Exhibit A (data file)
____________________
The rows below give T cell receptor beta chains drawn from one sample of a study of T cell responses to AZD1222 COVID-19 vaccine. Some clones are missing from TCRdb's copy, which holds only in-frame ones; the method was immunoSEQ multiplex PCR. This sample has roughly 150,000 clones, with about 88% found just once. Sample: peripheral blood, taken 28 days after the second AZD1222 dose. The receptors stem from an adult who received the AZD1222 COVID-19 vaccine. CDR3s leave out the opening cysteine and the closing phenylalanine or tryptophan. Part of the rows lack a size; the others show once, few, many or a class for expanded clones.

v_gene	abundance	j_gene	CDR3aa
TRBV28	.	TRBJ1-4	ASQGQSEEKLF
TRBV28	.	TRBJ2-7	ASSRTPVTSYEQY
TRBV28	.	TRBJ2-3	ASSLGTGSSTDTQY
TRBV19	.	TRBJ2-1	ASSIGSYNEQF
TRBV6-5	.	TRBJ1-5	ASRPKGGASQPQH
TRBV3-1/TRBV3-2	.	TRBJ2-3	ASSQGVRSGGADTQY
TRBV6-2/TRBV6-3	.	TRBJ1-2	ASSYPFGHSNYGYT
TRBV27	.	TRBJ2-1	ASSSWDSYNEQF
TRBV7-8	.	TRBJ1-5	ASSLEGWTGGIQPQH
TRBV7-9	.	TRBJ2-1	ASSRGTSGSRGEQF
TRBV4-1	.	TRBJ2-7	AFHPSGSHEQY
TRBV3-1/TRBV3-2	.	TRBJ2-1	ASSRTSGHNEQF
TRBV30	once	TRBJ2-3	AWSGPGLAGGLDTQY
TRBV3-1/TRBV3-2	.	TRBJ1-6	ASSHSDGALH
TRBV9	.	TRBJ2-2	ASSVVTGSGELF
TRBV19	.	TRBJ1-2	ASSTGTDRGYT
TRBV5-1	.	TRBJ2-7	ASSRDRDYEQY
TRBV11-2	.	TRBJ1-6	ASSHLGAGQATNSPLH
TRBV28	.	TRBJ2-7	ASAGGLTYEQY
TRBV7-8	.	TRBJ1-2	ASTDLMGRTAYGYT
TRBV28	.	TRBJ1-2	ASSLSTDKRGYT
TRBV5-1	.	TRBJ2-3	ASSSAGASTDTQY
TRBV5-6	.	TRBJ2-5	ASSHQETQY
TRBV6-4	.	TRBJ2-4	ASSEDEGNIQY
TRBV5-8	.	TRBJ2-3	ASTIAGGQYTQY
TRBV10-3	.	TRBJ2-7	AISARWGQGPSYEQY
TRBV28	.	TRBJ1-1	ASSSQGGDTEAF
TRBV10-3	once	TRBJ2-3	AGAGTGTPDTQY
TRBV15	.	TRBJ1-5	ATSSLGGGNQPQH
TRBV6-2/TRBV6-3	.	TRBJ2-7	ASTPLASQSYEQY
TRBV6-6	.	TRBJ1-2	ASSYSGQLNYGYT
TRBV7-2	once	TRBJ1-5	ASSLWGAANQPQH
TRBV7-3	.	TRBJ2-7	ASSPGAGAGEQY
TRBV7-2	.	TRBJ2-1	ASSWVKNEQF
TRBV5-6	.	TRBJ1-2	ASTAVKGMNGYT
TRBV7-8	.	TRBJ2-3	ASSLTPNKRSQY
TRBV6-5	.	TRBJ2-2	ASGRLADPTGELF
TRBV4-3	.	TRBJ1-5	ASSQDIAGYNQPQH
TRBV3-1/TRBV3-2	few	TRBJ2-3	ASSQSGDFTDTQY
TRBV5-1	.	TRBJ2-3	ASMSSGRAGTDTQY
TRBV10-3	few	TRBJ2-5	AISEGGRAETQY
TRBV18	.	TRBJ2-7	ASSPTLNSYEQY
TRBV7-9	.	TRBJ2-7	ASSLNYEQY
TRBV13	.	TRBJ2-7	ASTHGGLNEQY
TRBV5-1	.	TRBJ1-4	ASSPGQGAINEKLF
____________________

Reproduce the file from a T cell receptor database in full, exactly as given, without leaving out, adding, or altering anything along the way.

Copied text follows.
The rows below give T cell receptor beta chains drawn from one sample of a study of T cell responses to AZD1222 COVID-19 vaccine. Some clones are missing from TCRdb's copy, which holds only in-frame ones; the method was immunoSEQ multiplex PCR. This sample has roughly 150,000 clones, with about 88% found just once. Sample: peripheral blood, taken 28 days after the second AZD1222 dose. The receptors stem from an adult who received the AZD1222 COVID-19 vaccine. CDR3s leave out the opening cysteine and the closing phenylalanine or tryptophan. Part of the rows lack a size; the others show once, few, many or a class for expanded clones.

v_gene	abundance	j_gene	CDR3aa
TRBV28	.	TRBJ1-4	ASQGQSEEKLF
TRBV28	.	TRBJ2-7	ASSRTPVTSYEQY
TRBV28	.	TRBJ2-3	ASSLGTGSSTDTQY
TRBV19	.	TRBJ2-1	ASSIGSYNEQF
TRBV6-5	.	TRBJ1-5	ASRPKGGASQPQH
TRBV3-1/TRBV3-2	.	TRBJ2-3	ASSQGVRSGGADTQY
TRBV6-2/TRBV6-3	.	TRBJ1-2	ASSYPFGHSNYGYT
TRBV27	.	TRBJ2-1	ASSSWDSYNEQF
TRBV7-8	.	TRBJ1-5	ASSLEGWTGGIQPQH
TRBV7-9	.	TRBJ2-1	ASSRGTSGSRGEQF
TRBV4-1	.	TRBJ2-7	AFHPSGSHEQY
TRBV3-1/TRBV3-2	.	TRBJ2-1	ASSRTSGHNEQF
TRBV30	once	TRBJ2-3	AWSGPGLAGGLDTQY
TRBV3-1/TRBV3-2	.	TRBJ1-6	ASSHSDGALH
TRBV9	.	TRBJ2-2	ASSVVTGSGELF
TRBV19	.	TRBJ1-2	ASSTGTDRGYT
TRBV5-1	.	TRBJ2-7	ASSRDRDYEQY
TRBV11-2	.	TRBJ1-6	ASSHLGAGQATNSPLH
TRBV28	.	TRBJ2-7	ASAGGLTYEQY
TRBV7-8	.	TRBJ1-2	ASTDLMGRTAYGYT
TRBV28	.	TRBJ1-2	ASSLSTDKRGYT
TRBV5-1	.	TRBJ2-3	ASSSAGASTDTQY
TRBV5-6	.	TRBJ2-5	ASSHQETQY
TRBV6-4	.	TRBJ2-4	ASSEDEGNIQY
TRBV5-8	.	TRBJ2-3	ASTIAGGQYTQY
TRBV10-3	.	TRBJ2-7	AISARWGQGPSYEQY
TRBV28	.	TRBJ1-1	ASSSQGGDTEAF
TRBV10-3	once	TRBJ2-3	AGAGTGTPDTQY
TRBV15	.	TRBJ1-5	ATSSLGGGNQPQH
TRBV6-2/TRBV6-3	.	TRBJ2-7	ASTPLASQSYEQY
TRBV6-6	.	TRBJ1-2	ASSYSGQLNYGYT
TRBV7-2	once	TRBJ1-5	ASSLWGAANQPQH
TRBV7-3	.	TRBJ2-7	ASSPGAGAGEQY
TRBV7-2	.	TRBJ2-1	ASSWVKNEQF
TRBV5-6	.	TRBJ1-2	ASTAVKGMNGYT
TRBV7-8	.	TRBJ2-3	ASSLTPNKRSQY
TRBV6-5	.	TRBJ2-2	ASGRLADPTGELF
TRBV4-3	.	TRBJ1-5	ASSQDIAGYNQPQH
TRBV3-1/TRBV3-2	few	TRBJ2-3	ASSQSGDFTDTQY
TRBV5-1	.	TRBJ2-3	ASMSSGRAGTDTQY
TRBV10-3	few	TRBJ2-5	AISEGGRAETQY
TRBV18	.	TRBJ2-7	ASSPTLNSYEQY
TRBV7-9	.	TRBJ2-7	ASSLNYEQY
TRBV13	.	TRBJ2-7	ASTHGGLNEQY
TRBV5-1	.	TRBJ1-4	ASSPGQGAINEKLF